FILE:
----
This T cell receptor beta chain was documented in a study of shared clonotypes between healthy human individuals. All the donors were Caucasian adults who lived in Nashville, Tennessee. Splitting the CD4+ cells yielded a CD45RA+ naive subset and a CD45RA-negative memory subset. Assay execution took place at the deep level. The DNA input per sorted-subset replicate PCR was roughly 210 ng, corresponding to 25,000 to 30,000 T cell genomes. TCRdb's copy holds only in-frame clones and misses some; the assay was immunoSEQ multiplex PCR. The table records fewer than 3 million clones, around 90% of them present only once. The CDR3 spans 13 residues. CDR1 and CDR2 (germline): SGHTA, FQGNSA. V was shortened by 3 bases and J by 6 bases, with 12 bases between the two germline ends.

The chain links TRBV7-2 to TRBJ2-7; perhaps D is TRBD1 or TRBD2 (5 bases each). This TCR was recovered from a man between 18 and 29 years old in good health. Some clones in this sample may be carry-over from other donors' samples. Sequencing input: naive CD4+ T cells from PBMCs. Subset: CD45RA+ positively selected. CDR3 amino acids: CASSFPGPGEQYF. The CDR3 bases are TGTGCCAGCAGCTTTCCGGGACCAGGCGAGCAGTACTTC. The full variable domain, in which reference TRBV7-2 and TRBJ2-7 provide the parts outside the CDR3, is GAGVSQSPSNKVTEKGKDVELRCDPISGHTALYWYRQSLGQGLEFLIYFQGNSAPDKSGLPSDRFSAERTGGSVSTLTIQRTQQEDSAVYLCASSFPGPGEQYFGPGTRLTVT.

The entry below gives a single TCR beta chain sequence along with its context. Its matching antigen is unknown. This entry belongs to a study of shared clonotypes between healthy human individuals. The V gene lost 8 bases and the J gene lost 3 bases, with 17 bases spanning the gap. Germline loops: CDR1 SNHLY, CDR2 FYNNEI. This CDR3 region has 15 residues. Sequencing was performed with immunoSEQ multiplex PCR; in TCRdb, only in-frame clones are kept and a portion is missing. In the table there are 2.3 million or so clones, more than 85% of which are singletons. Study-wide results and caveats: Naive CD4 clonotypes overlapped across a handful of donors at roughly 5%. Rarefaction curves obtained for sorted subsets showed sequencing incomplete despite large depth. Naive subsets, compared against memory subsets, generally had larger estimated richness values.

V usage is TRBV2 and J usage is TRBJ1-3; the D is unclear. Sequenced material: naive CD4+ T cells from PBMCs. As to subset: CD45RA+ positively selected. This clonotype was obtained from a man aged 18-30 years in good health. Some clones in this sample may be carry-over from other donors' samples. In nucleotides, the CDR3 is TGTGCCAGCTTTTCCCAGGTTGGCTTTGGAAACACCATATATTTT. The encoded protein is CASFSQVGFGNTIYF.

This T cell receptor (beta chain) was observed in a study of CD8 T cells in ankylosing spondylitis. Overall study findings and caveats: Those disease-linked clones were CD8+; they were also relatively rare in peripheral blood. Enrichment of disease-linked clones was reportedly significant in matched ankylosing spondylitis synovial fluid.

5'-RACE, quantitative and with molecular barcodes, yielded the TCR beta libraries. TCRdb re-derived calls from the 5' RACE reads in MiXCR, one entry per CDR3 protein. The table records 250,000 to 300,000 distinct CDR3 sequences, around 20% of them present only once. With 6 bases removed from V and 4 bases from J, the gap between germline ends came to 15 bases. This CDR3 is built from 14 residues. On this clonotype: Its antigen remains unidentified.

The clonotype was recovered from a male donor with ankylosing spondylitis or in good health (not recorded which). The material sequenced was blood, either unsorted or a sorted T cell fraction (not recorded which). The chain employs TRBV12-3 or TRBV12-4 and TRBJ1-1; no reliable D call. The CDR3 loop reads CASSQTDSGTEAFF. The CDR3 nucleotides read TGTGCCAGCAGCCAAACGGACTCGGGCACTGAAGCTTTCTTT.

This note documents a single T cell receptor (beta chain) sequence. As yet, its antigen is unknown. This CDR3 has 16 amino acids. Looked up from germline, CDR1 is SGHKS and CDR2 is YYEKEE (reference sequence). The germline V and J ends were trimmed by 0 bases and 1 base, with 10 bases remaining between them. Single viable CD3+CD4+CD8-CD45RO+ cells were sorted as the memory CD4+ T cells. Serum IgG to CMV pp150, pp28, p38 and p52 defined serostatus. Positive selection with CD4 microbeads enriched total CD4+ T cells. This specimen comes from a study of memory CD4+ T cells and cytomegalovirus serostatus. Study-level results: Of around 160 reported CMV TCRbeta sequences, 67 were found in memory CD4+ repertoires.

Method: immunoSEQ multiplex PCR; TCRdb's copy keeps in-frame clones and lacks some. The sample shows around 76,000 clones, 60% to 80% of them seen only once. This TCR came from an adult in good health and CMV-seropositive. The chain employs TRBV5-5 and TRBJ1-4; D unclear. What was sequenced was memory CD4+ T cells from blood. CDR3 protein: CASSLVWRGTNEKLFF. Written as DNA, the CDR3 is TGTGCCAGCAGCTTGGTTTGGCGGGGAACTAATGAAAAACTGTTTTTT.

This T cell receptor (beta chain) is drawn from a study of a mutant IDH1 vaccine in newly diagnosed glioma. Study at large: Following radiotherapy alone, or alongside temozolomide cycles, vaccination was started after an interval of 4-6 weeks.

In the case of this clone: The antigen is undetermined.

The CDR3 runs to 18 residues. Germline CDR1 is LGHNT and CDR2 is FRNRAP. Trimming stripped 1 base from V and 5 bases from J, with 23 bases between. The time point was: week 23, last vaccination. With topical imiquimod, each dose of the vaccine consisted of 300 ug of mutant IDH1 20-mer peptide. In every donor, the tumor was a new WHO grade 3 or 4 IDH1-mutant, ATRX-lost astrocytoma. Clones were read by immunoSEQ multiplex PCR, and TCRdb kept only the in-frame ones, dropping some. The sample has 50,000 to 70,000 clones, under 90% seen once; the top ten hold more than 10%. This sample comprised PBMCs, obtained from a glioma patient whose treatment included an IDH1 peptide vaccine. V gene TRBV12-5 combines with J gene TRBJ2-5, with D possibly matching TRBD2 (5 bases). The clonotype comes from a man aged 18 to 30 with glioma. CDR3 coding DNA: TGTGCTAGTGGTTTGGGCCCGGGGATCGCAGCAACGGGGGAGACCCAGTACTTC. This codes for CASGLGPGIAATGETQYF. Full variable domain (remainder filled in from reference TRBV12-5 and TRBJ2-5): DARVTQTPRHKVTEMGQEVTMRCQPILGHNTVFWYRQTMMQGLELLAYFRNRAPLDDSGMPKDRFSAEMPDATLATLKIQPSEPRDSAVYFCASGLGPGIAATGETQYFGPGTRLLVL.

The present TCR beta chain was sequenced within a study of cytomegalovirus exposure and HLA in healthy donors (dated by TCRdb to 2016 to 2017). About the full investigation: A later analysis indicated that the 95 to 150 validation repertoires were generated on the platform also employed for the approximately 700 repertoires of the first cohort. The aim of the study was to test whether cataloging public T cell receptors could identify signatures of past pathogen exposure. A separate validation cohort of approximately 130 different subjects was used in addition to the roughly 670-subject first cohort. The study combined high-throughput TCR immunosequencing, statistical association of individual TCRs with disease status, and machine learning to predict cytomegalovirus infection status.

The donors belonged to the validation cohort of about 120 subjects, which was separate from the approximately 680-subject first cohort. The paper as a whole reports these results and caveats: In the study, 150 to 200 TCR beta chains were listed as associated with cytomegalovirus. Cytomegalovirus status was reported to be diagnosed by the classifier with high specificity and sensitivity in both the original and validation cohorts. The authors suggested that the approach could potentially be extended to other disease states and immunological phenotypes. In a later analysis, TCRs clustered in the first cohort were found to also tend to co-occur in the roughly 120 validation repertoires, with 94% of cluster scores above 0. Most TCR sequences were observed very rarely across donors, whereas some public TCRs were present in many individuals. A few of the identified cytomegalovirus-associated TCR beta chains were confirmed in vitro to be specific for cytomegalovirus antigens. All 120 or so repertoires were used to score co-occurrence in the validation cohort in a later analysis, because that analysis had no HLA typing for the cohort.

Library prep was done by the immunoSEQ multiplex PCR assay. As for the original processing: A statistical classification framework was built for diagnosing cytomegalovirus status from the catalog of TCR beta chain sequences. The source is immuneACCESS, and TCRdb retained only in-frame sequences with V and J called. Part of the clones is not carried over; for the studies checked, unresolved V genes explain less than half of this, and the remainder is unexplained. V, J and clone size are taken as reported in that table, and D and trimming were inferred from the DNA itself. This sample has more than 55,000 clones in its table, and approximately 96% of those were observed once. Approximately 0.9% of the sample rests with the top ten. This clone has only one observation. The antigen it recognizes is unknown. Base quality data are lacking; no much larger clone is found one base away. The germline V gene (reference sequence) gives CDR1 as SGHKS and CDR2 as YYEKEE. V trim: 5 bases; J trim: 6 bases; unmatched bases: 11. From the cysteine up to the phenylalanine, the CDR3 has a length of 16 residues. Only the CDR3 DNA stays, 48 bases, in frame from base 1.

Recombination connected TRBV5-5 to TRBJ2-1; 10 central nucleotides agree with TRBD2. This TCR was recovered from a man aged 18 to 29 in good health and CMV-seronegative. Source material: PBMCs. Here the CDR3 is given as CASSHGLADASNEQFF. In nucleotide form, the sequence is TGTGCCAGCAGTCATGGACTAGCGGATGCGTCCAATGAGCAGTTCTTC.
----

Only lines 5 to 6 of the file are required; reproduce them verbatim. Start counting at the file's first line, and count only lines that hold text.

This T cell receptor (beta chain) was observed in a study of CD8 T cells in ankylosing spondylitis. Overall study findings and caveats: Those disease-linked clones were CD8+; they were also relatively rare in peripheral blood. Enrichment of disease-linked clones was reportedly significant in matched ankylosing spondylitis synovial fluid.

5'-RACE, quantitative and with molecular barcodes, yielded the TCR beta libraries. TCRdb re-derived calls from the 5' RACE reads in MiXCR, one entry per CDR3 protein. The table records 250,000 to 300,000 distinct CDR3 sequences, around 20% of them present only once. With 6 bases removed from V and 4 bases from J, the gap between germline ends came to 15 bases. This CDR3 is built from 14 residues. On this clonotype: Its antigen remains unidentified.